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Adi Brender - Bank of Israel
Allan Drazen - Department of Economics, University of Maryland


Published at the NBER Working Paper No. 11862, Issued in December 2005
Abstract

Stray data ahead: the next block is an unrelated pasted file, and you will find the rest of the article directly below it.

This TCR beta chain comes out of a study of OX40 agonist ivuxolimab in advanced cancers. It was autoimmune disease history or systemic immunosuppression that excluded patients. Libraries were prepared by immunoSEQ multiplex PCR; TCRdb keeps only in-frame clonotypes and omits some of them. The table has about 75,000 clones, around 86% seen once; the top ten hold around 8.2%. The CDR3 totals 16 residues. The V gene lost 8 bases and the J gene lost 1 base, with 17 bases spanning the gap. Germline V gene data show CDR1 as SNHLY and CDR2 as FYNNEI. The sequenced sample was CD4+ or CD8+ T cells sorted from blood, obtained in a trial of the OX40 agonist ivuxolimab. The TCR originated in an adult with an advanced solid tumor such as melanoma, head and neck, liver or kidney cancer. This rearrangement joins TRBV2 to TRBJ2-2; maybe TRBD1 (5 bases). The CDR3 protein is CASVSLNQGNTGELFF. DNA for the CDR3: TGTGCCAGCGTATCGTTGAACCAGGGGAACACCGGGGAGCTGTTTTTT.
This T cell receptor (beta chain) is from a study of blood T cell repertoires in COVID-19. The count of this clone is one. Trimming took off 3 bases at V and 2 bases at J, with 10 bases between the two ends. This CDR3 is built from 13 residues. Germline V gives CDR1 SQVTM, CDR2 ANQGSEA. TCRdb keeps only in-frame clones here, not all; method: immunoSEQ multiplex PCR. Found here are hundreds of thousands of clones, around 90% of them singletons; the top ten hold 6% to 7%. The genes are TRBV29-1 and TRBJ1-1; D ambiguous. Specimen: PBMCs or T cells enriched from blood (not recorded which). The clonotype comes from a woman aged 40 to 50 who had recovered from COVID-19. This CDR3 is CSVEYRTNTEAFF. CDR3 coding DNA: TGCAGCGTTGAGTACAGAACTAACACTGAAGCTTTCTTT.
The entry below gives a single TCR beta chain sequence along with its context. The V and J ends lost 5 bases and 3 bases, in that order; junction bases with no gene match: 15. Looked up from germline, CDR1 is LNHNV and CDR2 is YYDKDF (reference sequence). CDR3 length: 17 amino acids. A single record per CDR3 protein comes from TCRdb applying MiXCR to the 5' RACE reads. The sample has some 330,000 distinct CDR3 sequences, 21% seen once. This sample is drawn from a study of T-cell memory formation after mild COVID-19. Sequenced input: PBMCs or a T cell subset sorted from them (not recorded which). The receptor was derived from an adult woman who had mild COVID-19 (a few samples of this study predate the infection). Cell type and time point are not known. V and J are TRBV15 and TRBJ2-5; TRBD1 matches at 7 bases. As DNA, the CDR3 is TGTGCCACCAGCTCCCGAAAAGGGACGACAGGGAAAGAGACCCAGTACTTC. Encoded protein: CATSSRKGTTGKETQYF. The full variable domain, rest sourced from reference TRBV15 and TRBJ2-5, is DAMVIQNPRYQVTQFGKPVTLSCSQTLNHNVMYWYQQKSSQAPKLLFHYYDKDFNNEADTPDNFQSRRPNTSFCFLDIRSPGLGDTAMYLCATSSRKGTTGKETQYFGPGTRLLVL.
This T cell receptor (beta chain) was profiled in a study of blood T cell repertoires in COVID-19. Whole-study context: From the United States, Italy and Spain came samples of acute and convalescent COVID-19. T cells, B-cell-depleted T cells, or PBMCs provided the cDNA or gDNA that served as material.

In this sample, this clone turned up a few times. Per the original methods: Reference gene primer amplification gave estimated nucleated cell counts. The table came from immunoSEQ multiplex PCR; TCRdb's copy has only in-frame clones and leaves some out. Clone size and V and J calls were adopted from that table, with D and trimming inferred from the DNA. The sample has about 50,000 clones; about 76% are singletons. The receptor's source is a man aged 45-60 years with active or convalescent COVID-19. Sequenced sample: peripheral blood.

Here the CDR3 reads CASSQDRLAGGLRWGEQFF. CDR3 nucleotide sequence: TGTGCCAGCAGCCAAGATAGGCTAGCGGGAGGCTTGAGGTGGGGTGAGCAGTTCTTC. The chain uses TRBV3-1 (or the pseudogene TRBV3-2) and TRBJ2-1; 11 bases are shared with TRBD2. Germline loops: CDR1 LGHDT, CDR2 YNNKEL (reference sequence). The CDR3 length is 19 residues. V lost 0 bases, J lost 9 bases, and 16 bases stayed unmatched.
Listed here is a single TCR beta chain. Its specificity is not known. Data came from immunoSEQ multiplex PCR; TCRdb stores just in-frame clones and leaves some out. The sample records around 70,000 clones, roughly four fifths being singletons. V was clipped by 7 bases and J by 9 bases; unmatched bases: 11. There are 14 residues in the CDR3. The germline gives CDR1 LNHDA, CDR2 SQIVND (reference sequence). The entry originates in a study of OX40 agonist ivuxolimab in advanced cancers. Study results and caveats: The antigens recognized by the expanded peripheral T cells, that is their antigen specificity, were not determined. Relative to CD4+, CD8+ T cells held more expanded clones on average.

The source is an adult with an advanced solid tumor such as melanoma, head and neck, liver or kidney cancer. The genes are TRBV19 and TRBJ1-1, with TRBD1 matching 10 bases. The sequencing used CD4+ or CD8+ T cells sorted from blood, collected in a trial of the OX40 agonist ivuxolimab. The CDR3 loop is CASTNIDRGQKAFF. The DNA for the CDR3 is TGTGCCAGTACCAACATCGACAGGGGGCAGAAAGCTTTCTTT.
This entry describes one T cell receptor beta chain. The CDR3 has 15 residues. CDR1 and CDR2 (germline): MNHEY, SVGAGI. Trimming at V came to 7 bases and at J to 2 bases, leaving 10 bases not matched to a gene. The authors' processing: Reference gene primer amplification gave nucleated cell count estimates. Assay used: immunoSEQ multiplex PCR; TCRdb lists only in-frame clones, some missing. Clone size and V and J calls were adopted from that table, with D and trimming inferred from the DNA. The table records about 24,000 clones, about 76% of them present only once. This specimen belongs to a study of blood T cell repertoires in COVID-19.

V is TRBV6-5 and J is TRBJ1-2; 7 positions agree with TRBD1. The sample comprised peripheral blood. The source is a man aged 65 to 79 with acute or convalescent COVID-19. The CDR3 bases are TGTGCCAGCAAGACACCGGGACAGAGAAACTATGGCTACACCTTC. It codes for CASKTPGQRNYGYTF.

Conventional wisdom is that good economic conditions of expansionary fiscal policy help incumbents get re-elected, but this has not been tested in a large cross-section of countries. We test these arguments in a sample of 74 countries over the period 1960- 2003. We find no evidence that deficits help reelection in any group of countries – developed and less developed, new and old democracies, countries with different government or electoral systems, and countries with different levels of democracy. In developed countries, especially old democracies, election-year deficits actually reduce the probability that a leader is reelected, with similar negative electoral effects of deficits in the earlier years of an incumbent's term in office. Higher growth rates of real GDP per-capita raise the probability of reelection only in the less developed countries and in new democracies, but voters are affected by growth over the leader's term in office rather than in the election year itself. Low inflation is rewarded by voters only in the developed countries. The effects we find are not only statistically significant, but also quite substantial quantitatively. We also suggest how the absence of a positive electoral effect of deficits can be consistent with the political deficit cycle found in new democracies.
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